What do you do with a beached whale?

In the news today there is an article about a whale that was beached at Skegness in Lincolnshire on Saturday and the problem of how to dispose of it. http://www.bbc.co.uk/news/uk-england-7285112

As I read it I recalled the records of a court case in March 1335, in the reign of Edward III, where Alice de Lacy and her husband Eble le Strange made a complaint against several people who had ‘carried away a whale worth 100s (shillings) that had been washed ashore at Friskeneye, county Lincoln.’

Here’s the full record:

‘Commission of oyer and terminer to Richard de Wylughby, Thomas de

Sibthorpe, John de Cresholm and John de Merstou, on complaint bv Ebulo

Lestraunge and Alice his wife that whereas they are lords of the port of

the town of Friskeney, and they and the ancestors of Alice time out of

mind have used to have wreck of sea and all royal fish in the same in  right

of their lordship, Roger de Pedewardyn, William son of Walter de

Friskeneye, John de Stikeneye of Boston, William Whistelpaye, Hugh

son of John Taillour of Friskeneye, William Flayn of Friskeneye, Robert

son of Sibyl de Friskeneye, Richard his brother, Hugh son of Alan son of

Andrew de Friskeneye, Ranulph son of Ranulph deWrangel, Hugh

Flegard of Waynflete, Richard Pynder, John son of Richard, Helewisia de

Wrangel, Hugh Buttersuel and others carried away a whale, worth 100s

which had been washed ashore at Friskeneye, co. Lincoln, within the port.’

By K.

It seems that, unlike today when the carcass is a problem, a beached whale in 1335 was a valuable commodity.  Research into what the carcass was actually used for reveals that whale meat was eaten in the middle ages, although the records of its sale at markets such as the one at Calais may refer to smaller species like porpoise that were caught fresh.

I would guess that the blubber was valuable as oil for cooking and would also have been used to make candles and rush lights.  The earliest known candles were made from whale fat by the Chinese and candles made from spermaceti wax burn with less odour than tallow candles.  The skin may have been used for textiles, maybe for shoes or covers for books.  The bones would have been utilised to make many items.  In his article Working With Horn and Skeletal Materials http://www.florilegium.org/files/CRAFTS/Working-Horn-pamphlet.pdf  Michael Labbe-Webb says:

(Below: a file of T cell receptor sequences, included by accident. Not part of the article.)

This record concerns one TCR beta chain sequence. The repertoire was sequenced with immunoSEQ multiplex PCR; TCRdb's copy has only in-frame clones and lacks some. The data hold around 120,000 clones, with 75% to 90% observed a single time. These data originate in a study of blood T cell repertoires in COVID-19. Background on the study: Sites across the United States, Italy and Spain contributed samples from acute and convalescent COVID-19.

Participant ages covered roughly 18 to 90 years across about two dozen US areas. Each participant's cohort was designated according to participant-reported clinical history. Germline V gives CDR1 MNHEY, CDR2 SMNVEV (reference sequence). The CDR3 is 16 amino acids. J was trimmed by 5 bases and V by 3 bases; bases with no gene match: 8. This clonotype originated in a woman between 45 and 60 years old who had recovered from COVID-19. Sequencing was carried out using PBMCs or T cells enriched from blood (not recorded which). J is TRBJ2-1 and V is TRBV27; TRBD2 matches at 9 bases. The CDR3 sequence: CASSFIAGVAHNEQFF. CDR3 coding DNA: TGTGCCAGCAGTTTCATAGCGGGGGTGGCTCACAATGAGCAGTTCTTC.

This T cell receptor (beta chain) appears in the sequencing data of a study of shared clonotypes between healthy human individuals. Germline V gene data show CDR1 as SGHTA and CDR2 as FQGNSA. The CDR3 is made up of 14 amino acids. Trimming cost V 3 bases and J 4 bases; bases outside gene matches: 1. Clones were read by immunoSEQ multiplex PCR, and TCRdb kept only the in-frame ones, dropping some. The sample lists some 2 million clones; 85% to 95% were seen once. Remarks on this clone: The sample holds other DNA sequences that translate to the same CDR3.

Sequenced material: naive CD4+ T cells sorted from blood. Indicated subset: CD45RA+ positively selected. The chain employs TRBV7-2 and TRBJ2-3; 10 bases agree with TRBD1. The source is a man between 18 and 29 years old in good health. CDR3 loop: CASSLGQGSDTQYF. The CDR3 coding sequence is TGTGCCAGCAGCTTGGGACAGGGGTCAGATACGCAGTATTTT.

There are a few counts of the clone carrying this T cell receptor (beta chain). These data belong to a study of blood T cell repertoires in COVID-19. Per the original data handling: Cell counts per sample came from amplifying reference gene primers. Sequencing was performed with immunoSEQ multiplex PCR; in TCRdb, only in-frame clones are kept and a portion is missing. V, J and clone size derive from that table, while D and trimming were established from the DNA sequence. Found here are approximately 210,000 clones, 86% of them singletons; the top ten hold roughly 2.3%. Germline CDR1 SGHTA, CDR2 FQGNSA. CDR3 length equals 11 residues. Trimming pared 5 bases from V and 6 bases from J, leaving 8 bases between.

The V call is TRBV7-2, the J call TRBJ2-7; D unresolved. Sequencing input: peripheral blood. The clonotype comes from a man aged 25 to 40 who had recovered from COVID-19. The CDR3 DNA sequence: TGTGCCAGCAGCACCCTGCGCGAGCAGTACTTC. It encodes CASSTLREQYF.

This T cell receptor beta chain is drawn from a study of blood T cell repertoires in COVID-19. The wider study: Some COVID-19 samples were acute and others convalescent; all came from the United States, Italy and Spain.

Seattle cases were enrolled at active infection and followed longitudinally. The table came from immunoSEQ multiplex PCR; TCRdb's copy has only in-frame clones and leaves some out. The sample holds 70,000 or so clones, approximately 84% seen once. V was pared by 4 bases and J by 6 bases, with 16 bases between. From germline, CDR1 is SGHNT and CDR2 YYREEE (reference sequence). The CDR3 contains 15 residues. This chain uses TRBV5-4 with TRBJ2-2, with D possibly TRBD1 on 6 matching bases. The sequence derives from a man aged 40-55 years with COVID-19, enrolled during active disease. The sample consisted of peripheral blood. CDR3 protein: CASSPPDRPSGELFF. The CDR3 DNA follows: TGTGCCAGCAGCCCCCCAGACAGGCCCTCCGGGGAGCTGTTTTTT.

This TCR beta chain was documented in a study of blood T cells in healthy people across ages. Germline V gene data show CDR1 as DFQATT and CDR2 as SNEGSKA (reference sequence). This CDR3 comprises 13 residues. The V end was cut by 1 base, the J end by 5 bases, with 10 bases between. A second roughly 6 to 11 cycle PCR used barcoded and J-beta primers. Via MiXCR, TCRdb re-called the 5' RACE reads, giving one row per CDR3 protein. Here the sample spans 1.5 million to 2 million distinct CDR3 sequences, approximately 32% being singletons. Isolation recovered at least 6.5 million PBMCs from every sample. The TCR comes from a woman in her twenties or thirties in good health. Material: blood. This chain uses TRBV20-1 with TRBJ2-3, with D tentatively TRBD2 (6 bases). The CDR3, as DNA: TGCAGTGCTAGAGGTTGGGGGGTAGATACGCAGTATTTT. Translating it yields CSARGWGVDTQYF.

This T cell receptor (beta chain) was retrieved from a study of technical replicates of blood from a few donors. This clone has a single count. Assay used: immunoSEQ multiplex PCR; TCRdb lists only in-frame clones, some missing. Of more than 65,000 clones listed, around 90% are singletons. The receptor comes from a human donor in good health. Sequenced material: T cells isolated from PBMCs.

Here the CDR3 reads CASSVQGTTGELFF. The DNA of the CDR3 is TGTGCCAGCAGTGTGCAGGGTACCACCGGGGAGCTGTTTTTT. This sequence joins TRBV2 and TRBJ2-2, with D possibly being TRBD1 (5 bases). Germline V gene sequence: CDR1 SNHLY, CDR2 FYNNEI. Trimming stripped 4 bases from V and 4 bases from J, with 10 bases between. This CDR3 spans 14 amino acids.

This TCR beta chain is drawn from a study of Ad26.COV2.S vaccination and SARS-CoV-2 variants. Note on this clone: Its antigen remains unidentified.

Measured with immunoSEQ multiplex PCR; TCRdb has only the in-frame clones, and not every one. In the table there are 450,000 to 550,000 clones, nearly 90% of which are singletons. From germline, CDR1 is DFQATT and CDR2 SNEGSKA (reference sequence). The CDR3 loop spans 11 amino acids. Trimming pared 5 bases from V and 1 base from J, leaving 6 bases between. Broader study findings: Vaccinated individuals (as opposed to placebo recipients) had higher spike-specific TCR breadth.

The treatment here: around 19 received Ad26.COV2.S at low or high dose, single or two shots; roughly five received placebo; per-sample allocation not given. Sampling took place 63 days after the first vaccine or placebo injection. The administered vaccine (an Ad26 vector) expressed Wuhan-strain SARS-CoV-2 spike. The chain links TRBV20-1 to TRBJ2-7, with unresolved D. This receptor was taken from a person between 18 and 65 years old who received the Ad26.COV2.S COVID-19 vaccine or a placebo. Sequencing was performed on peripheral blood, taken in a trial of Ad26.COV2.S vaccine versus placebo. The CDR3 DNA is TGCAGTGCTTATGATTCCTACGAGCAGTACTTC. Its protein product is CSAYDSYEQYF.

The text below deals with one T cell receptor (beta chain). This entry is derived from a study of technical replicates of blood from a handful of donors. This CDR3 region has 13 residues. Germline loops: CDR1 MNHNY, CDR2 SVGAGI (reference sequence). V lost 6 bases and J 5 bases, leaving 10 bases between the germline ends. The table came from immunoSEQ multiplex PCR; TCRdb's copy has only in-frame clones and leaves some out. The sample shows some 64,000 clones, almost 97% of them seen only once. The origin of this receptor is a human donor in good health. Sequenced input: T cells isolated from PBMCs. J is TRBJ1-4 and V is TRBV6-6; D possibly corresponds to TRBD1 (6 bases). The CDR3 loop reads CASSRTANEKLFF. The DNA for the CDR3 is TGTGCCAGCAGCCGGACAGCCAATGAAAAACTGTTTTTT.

The most common artifacts made of horn, antler or bone surviving from the
Middle Ages are combs, pins (used in both hair and clothing) and spoons,
but many other articles made of these materials have been found.
Whalebone (most of which was scavenged from whales which were washed
ashore, although whales were hunted in the early medieval period) was used
to make helmet plumes for tournaments for knights as well as more
complicated articles like chests and caskets. Canes, toothpicks, powder
horns, jewelry, religious articles, jewelry caskets, weapon and knife hilts,
musical instruments, portraits, sculptures and even bone spurs are but a few
of the items surviving from the middle ages.

As the BBC article says, whales were classed as ‘royal fish’ and in the court case this is referred to, stating that Alice and her ancestors (her father was Henry de Lacy, Earl of Lincoln) have always had the right to any ‘wreck of the sea and royal fish’ as lords of the town and port of Friskeney – now known as Friskney and just south of Skegness where the whale was beached last Saturday.

So it seems that a beached whale in the 14th century did not present the problems it does today.  Alice and Eble would have been horrified to see such a valuable resource go to waste!  They would have had no problem at all in arranging its removal and pocketing the profits.

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